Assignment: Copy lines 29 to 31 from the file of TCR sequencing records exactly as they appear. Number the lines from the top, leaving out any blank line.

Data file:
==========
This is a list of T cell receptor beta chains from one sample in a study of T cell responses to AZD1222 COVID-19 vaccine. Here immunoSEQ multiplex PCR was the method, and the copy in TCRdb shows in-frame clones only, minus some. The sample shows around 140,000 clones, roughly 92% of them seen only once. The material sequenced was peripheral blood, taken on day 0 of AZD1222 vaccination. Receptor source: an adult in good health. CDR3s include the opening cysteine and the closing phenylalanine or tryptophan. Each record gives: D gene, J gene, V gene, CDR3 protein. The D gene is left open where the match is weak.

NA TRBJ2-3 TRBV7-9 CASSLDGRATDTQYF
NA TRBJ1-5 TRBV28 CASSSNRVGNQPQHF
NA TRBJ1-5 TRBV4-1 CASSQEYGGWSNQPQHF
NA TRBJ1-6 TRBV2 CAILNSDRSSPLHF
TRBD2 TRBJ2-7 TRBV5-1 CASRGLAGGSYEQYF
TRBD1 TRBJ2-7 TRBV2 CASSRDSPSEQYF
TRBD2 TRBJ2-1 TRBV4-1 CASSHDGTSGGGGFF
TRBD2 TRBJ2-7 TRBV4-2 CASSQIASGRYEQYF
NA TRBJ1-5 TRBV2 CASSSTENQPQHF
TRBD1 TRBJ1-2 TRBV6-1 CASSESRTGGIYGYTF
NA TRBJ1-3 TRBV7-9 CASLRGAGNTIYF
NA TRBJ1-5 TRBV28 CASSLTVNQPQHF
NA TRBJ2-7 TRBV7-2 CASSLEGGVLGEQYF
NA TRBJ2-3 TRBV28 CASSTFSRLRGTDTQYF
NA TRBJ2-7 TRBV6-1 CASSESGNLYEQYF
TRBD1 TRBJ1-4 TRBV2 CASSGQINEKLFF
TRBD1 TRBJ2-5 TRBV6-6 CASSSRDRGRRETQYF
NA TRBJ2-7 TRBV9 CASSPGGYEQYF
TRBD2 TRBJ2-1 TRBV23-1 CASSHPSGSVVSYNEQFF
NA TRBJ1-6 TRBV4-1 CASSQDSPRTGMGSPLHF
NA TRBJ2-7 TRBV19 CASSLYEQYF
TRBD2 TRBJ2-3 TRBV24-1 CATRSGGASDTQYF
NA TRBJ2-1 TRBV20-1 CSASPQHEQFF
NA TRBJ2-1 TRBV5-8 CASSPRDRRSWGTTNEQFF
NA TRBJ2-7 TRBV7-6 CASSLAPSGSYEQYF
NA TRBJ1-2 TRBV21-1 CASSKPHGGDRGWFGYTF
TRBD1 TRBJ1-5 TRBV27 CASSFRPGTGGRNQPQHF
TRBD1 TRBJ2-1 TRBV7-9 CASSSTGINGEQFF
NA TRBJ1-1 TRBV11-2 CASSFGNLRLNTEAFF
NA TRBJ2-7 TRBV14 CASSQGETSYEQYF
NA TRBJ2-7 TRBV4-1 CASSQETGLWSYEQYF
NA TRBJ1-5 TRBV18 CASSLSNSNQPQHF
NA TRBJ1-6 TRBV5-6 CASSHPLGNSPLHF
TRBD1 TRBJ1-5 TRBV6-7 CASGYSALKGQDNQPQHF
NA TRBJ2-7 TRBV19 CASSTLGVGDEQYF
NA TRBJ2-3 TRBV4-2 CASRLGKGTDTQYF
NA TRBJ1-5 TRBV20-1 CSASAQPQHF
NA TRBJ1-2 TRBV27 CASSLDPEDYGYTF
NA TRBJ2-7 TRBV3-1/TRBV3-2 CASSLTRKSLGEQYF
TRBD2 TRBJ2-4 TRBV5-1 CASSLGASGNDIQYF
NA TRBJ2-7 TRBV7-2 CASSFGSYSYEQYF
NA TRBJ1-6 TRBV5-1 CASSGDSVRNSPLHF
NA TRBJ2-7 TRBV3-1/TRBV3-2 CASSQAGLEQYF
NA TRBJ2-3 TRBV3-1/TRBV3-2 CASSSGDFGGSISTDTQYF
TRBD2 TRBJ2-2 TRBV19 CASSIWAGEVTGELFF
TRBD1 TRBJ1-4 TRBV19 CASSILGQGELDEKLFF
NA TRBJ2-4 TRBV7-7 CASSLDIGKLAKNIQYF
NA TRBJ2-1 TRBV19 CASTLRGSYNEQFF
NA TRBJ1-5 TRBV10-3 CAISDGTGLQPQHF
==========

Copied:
TRBD1 TRBJ2-1 TRBV7-9 CASSSTGINGEQFF
NA TRBJ1-1 TRBV11-2 CASSFGNLRLNTEAFF
NA TRBJ2-7 TRBV14 CASSQGETSYEQYF